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AdventHealth Tampa activated emergency management protocols in the hospital, where patients were given bottled water to drink and departments had access to flushable water, said spokeswoman Ashley Jeffery.
Tampa General Hospital had water delivered to its campus, said spokeswoman Ellen Fiss.
“To minimize any risk of contamination, Tampa General is not allowing patients to bathe, drink or use the city water in any way,” she said in a statement. “Patients will be supplied bottled water for their hydration needs for the duration of this boil water notice.”
Busch Gardens tweeted that it plans to reopen on Thursday.
About 60 Hillsborough County public schools were affected by the water main break, said school district spokeswoman Erin Maloney. However, students haven’t been allowed to drink from water fountains during the coronavirus pandemic. Cafeteria employees are preparing grab-and-go sandwiches instead of foods that require water for preparation.
It’s unlikely that the water supply was contaminated, Castor said, but residents are still being asked to disinfect their tap water as a precautionary measure.
The water plant is “ground zero for the entire city’s water treatment,” and also provides drinking water to roughly 20 percent of Hillsborough residences outside city limits, the mayor said. The county said those neighborhoods include Eastlake, Fairview, Herschel Heights, Pebble Creek, Palm River and Seaboard.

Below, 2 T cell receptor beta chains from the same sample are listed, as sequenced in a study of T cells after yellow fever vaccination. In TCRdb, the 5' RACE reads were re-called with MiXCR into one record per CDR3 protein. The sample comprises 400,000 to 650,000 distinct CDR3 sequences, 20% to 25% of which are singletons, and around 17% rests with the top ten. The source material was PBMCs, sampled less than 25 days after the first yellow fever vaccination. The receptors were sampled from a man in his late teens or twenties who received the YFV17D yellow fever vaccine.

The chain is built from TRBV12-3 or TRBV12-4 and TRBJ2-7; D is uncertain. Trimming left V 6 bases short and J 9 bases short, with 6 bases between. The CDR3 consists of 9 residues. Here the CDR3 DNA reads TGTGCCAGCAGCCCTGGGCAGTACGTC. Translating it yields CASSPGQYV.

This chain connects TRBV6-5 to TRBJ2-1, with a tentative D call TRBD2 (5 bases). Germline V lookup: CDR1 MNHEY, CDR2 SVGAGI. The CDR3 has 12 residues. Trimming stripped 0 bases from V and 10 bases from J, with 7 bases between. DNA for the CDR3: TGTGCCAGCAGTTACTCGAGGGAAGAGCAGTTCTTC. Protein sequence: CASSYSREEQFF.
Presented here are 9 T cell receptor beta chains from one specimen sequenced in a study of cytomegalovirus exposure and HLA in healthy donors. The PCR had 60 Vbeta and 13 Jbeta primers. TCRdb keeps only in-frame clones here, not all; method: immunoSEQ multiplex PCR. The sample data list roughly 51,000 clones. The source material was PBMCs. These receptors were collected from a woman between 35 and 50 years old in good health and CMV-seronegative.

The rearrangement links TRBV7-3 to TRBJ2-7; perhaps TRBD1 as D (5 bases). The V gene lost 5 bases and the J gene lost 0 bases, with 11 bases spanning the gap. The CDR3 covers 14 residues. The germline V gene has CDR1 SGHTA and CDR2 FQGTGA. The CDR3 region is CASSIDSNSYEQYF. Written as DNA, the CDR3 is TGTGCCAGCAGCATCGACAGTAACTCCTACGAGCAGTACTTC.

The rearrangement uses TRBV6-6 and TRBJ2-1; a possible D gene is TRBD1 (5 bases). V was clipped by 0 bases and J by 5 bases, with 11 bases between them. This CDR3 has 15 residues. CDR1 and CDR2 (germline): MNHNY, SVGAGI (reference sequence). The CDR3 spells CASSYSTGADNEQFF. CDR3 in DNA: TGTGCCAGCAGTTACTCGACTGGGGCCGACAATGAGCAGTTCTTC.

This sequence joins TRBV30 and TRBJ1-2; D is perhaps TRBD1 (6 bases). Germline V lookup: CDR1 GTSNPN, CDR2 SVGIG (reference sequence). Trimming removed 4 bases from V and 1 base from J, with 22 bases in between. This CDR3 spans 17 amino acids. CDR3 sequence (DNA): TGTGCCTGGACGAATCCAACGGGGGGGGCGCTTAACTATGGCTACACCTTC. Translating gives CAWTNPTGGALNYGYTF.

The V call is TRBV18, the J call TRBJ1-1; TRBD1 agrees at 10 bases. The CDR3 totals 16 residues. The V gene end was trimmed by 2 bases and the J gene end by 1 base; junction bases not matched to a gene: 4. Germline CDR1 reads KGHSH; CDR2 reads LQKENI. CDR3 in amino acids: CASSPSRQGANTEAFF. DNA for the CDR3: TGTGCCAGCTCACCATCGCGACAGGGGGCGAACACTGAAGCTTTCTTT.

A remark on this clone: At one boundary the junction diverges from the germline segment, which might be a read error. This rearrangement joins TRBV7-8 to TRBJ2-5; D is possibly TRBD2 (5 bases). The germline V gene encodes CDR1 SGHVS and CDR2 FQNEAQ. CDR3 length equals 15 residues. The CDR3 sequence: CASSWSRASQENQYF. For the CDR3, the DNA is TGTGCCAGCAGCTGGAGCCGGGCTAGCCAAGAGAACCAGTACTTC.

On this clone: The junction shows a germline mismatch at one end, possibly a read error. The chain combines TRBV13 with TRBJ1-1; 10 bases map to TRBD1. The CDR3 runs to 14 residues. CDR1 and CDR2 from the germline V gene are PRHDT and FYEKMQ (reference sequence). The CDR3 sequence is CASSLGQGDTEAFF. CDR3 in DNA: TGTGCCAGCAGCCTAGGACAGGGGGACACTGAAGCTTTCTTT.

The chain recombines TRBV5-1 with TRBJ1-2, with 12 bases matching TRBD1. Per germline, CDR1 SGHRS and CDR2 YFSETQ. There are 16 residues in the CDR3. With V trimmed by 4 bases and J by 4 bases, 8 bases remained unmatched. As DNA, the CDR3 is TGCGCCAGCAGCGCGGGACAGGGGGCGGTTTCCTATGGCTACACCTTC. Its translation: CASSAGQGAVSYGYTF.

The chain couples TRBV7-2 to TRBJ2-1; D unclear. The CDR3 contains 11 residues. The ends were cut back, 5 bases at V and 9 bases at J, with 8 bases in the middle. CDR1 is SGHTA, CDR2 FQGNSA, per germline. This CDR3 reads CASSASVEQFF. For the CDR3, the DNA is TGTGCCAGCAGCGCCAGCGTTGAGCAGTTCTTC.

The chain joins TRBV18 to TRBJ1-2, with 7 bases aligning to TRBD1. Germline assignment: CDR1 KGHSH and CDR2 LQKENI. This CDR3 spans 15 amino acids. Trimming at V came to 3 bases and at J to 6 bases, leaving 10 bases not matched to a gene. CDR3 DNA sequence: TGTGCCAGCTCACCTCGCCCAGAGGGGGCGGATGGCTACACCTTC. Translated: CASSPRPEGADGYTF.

The plant draws water from the adjacent Hillsborough River, making Tampa one of the largest areas in Florida to rely on surface water rather than an underground supply.
Seven years ago, Tampa Water customers were ordered to boil their water for 37 hours when the plant shut down after losing power through a series of events that included a squirrel gnawing through a utility line.
To safely use tap water at home, residents should bring water to a rolling boil and hold it at boil for a minute before consuming. It’s also safe to add ⅛ of a teaspoon of bleach to each gallon of tap water and let it stand for 30 minutes before drinking. Unscented household bleach is recommended. Water purification tablets and iodine commonly sold at camping and sporting goods stores is also a safe alternative.
Here’s where to get bottled water
Businesses: The Tampa Parks and Recreation Department will hand out bottled water in bulk at Al Lopez Park, 4810 N Himes Ave. from 8 a.m. to 7 p.m. or until supplies last. Business owners may request up to five cases of bottled water per location through the city’s online request form. The form must be completed prior to arrival. A Tampa-issued business license must be presented.
For face masks, a separate online form must be completed.
Residents: Can visit four free bottled water distribution sites from 8 a.m. to 7 p.m. or until supplies last.
- Himes Avenue Sports Complex: 4501 S Himes Ave.
- MacFarlane Park: 1700 N MacDill Ave. (The site is near the basketball courts.)
- Al Barnes Park: 2902 N 32nd St.
- New Tampa Community Center: 17302 Commerce Park Blvd.
Residents are limited to two face coverings per person and one case of bottled water. Households with more than four members may receive an additional case of water. No ID is required.